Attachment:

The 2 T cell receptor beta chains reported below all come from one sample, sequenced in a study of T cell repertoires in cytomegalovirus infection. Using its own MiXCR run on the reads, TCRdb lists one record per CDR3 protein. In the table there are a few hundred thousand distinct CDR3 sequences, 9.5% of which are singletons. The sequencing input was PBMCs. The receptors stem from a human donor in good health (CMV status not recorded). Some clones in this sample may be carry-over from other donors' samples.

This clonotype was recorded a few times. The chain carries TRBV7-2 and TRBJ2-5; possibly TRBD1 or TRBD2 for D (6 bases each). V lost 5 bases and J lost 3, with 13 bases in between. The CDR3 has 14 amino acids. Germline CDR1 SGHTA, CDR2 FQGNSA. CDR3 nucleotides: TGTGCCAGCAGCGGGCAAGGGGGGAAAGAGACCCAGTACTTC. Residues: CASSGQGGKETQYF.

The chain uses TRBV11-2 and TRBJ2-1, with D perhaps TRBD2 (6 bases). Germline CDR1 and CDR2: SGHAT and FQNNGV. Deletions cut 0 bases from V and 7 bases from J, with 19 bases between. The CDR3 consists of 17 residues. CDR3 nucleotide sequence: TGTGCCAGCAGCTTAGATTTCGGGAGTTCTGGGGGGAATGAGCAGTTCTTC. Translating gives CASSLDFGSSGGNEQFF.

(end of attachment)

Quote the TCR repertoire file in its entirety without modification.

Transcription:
The 2 T cell receptor beta chains reported below all come from one sample, sequenced in a study of T cell repertoires in cytomegalovirus infection. Using its own MiXCR run on the reads, TCRdb lists one record per CDR3 protein. In the table there are a few hundred thousand distinct CDR3 sequences, 9.5% of which are singletons. The sequencing input was PBMCs. The receptors stem from a human donor in good health (CMV status not recorded). Some clones in this sample may be carry-over from other donors' samples.

This clonotype was recorded a few times. The chain carries TRBV7-2 and TRBJ2-5; possibly TRBD1 or TRBD2 for D (6 bases each). V lost 5 bases and J lost 3, with 13 bases in between. The CDR3 has 14 amino acids. Germline CDR1 SGHTA, CDR2 FQGNSA. CDR3 nucleotides: TGTGCCAGCAGCGGGCAAGGGGGGAAAGAGACCCAGTACTTC. Residues: CASSGQGGKETQYF.

The chain uses TRBV11-2 and TRBJ2-1, with D perhaps TRBD2 (6 bases). Germline CDR1 and CDR2: SGHAT and FQNNGV. Deletions cut 0 bases from V and 7 bases from J, with 19 bases between. The CDR3 consists of 17 residues. CDR3 nucleotide sequence: TGTGCCAGCAGCTTAGATTTCGGGAGTTCTGGGGGGAATGAGCAGTTCTTC. Translating gives CASSLDFGSSGGNEQFF.